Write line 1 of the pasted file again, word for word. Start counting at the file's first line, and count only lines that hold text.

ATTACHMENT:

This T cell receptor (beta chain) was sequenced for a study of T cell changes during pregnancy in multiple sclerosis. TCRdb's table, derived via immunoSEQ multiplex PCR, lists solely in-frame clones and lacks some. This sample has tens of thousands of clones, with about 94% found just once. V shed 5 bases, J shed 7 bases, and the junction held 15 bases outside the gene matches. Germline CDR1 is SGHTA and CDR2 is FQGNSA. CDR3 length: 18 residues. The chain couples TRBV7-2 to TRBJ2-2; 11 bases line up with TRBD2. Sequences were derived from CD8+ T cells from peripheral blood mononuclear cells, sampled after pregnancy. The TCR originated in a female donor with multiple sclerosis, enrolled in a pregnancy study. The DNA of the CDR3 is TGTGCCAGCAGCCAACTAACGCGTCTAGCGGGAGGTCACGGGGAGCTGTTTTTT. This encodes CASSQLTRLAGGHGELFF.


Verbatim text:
This T cell receptor (beta chain) was sequenced for a study of T cell changes during pregnancy in multiple sclerosis. TCRdb's table, derived via immunoSEQ multiplex PCR, lists solely in-frame clones and lacks some. This sample has tens of thousands of clones, with about 94% found just once. V shed 5 bases, J shed 7 bases, and the junction held 15 bases outside the gene matches. Germline CDR1 is SGHTA and CDR2 is FQGNSA. CDR3 length: 18 residues. The chain couples TRBV7-2 to TRBJ2-2; 11 bases line up with TRBD2. Sequences were derived from CD8+ T cells from peripheral blood mononuclear cells, sampled after pregnancy. The TCR originated in a female donor with multiple sclerosis, enrolled in a pregnancy study. The DNA of the CDR3 is TGTGCCAGCAGCCAACTAACGCGTCTAGCGGGAGGTCACGGGGAGCTGTTTTTT. This encodes CASSQLTRLAGGHGELFF.